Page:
What the Pho?
There aren't any. You want Vietnamese type food, you must cook it at home. (It's also true of Chinese food, if you want anything much more than chow mein and stir-fried salchichas or pollo agri-dulce. But that's another story.)
We are big fans of Vietnamese cuisine. Back in Little Rock, AR, where we spent 10 years toiling before retirement, we discovered the Van Lang Vietnamese Cuisine Restaurant, on South University Avenue, across from the gates to the University of Arkansas at Little Rock. During our last 3 or so years in that capital city, we probably ate at Van Lang on the average of once a week. Often it was our first stop after landing at the LR Airport, even before driving to our apartment, 10 minutes away.
The two things we miss most about LR (it's hard to think of many others) are Van Lang's and the Public Library System.
For some time I've wanted to make Pho, a classic Vietnamese soup of beef or chicken plus rice noodles, accompanied by a platter of fresh herbs to add al gusto. There are numerous elaborations on the theme, but the basic soup consists of a beef stock made from scratch, spiced with ginger, cloves and star anise, perhaps some lemongrass, and various sliced cuts of beef.
This lit my fire to do it at last: some inspiring photos of Asian noodle soups, including Pho, by "hwinnp", on one of my favorite forums, Any Port In a Storm.
The chicken version, Pho Gai, may be less demanding to make, but for me, the beef version is more attractive. Being undemanding of "authenticity", I was able to make a very satisfactory pho.
Certain ingredients may be hard to find. But looking for them is a big part of the fun. You may use the absence of star anise in the Pátzcuaro Mercado as an excuse to go to Mexico City for a couple of days.
Fresh ginger root, another vital flavoring, is not a problem. It's frequently available at the stand of Los Padilla in the Pátzcuaro mercado. I got a very nice, 6 inch branch for 7 pesos.
Lemongrass? just ask for té de limón at the herb stands, although if you want it green and fresh, you'll have to look around.
For the beef, I went to La Carnicería La Norteña in the mercado and asked for a kilo of beef suitable for Caldo de Res, plus an equal weight of huesos para el caldo. The latter are free. More bones would have been better. Note: I wash the meat and bones in cold running water for a few moments before beginning to cook them. Nevertheless, some of the meat gave off a pissy odor during the first cooking, but it totaly dissipated during the second cooking. I think that this will probably not occur again. I may go instead to a different carnicería next time.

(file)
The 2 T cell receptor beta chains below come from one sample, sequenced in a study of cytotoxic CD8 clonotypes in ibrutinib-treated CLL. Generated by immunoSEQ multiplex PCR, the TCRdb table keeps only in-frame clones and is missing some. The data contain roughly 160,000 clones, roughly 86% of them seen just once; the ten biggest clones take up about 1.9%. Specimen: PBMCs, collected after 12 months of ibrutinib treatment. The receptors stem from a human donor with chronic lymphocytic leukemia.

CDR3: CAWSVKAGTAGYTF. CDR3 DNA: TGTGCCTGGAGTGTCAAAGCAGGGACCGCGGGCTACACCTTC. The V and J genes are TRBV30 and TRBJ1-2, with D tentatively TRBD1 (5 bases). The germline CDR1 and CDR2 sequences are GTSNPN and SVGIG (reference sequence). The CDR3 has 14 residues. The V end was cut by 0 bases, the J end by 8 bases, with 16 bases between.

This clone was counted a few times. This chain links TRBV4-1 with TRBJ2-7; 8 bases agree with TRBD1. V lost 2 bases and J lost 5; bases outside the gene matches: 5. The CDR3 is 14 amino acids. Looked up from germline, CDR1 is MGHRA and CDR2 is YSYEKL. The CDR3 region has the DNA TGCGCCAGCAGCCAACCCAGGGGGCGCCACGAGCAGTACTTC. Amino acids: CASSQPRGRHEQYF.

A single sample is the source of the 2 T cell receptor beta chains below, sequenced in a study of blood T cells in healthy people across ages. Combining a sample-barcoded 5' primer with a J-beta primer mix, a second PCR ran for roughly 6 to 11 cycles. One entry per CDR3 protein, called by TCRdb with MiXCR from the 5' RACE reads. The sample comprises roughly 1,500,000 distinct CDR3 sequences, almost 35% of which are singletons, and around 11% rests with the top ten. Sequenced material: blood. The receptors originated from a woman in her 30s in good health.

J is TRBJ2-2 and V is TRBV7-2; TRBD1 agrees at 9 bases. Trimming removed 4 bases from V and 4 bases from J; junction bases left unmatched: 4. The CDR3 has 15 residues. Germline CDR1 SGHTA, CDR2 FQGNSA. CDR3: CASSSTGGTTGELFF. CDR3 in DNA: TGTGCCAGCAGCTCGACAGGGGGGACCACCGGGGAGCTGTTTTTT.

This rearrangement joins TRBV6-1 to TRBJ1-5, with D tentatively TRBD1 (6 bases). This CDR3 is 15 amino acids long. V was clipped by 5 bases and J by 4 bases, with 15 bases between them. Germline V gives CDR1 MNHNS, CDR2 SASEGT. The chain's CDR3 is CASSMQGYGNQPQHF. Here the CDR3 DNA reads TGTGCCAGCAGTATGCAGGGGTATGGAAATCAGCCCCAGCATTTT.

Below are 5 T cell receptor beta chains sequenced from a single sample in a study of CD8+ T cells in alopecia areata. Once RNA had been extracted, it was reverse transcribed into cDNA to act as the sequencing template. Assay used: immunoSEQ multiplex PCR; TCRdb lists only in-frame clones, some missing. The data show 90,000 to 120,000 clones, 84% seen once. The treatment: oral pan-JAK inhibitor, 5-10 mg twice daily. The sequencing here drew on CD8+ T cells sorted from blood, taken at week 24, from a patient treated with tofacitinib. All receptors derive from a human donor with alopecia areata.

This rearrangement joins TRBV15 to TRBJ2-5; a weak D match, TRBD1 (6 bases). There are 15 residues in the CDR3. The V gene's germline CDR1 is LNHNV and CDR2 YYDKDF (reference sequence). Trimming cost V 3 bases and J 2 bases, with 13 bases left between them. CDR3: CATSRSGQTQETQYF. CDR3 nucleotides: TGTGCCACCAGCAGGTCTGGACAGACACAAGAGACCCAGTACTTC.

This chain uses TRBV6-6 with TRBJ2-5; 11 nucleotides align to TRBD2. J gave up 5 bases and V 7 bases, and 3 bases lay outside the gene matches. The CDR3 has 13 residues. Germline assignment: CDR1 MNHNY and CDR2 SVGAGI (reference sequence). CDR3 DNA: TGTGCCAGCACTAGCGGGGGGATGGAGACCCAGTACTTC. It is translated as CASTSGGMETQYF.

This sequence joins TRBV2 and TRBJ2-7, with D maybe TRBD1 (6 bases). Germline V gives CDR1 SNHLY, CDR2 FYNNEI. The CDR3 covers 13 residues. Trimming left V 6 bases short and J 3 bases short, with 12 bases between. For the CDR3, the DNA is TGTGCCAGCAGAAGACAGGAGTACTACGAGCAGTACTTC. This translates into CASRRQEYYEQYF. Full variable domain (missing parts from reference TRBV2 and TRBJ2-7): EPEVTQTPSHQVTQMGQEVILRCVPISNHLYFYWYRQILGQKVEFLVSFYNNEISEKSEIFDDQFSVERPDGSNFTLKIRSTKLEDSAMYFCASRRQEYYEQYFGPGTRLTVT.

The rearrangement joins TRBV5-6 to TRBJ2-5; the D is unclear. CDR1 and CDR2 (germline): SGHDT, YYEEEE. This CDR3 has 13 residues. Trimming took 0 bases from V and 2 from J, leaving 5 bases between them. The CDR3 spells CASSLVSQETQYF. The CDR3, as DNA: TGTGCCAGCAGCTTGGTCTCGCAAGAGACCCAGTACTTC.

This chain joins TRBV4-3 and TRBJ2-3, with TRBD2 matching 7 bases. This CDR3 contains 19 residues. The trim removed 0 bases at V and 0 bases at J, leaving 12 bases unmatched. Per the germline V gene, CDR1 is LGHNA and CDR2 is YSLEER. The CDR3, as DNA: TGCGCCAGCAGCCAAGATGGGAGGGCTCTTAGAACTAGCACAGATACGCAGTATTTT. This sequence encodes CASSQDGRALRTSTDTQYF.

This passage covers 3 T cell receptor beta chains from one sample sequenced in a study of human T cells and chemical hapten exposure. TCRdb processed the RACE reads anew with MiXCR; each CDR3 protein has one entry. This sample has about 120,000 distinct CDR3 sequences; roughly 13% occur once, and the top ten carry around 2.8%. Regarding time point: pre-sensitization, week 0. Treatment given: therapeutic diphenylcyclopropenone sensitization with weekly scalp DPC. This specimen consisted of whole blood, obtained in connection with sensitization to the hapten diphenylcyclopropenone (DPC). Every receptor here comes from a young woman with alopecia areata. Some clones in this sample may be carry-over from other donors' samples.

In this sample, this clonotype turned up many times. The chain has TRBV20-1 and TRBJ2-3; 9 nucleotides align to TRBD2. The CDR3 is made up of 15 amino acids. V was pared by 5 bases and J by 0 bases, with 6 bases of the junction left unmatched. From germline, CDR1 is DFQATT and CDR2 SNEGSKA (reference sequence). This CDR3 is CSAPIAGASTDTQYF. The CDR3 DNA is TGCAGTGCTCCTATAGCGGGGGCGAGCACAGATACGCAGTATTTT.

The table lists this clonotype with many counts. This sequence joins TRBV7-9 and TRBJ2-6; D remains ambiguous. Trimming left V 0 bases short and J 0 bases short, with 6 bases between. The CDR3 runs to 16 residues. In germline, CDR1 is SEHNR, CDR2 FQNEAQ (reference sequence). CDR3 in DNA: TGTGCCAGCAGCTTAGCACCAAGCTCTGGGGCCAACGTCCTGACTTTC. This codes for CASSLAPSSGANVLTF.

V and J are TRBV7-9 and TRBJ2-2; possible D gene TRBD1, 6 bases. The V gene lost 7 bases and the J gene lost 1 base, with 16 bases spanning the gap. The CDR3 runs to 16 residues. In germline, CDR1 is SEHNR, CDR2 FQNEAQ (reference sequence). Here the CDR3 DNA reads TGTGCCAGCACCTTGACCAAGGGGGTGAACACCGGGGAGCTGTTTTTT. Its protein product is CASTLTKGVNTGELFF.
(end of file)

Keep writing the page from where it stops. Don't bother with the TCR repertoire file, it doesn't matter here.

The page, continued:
Fish sauce, I think, may be obtainable at better supermarkets in Morelia, such as Superama.
Below is the recipe downloaded from the NY Times Online, that served as my base from which I improvised. I'll insert my comments and changes like this.
For the broth:
5 pounds beef marrow or knuckle bones
2 pounds beef chuck, cut into 2 pieces
2 3-inch pieces ginger, halved lengthwise and lightly bruised with the flat side of a knife
2 yellow onions, peeled
1/2 cup fish sauce, plus more to taste (It used up all the fish sauce on hand.)
3 ounces rock sugar or 3 tablespoons sugar (I used 3 small buttons of piloncillo, and a little more white sugar to adjust the seasoning.)
10 whole star anise, lightly toasted in a dry pan
6 whole cloves, lightly toasted in a dry pan
1 tablespoon sea salt (More was needed. Taste before adding, of course.)
For the soup:
1 pound dried rice sticks, 1/16 inch wide (I had tubular tapioca noodles and flat rice noodles. I used the tapioca ones. Now I think the flat ones would have been a little better.)
1/3 pound beef sirloin, slightly frozen, then sliced paper thin across the grain (Tender sirloin is almost impossible to get, so I skipped this elaboration.)
For the garnish:
1/2 yellow onion, thinly sliced (I left this off, figuring the scallions were enough. Do as you wish. Also, yellow onions are seldom available, so, white are fine. If you really want to do it up, get shallots and fry them crisp.)
3 scallions, thinly sliced
1/3 cup chopped cilantro
1 pound bean sprouts (There is one stand on Calle Libertad, in the lower part of the mercado, which always has these. Sometimes Los Padlla have it also. It is expensive. I paid $20 MXN for a cuarto kilo.)
10 sprigs Thai basil (Thai, schmai. Use albahaca from the mercado, or grow your own.)
1 dozen saw-leaf herb leaves (optional) (Unobtainable, as far as I know. It is known also as culantro in other Latin American countries.)
6 Thai bird chilies or 1 Serrano chili, very thinly sliced (Use at your own risk. No problem in finding appropriate smal, hot chiles.)
1 lime, cut into 6 wedges (More limes, ¡por favor!)
Freshly ground black pepper.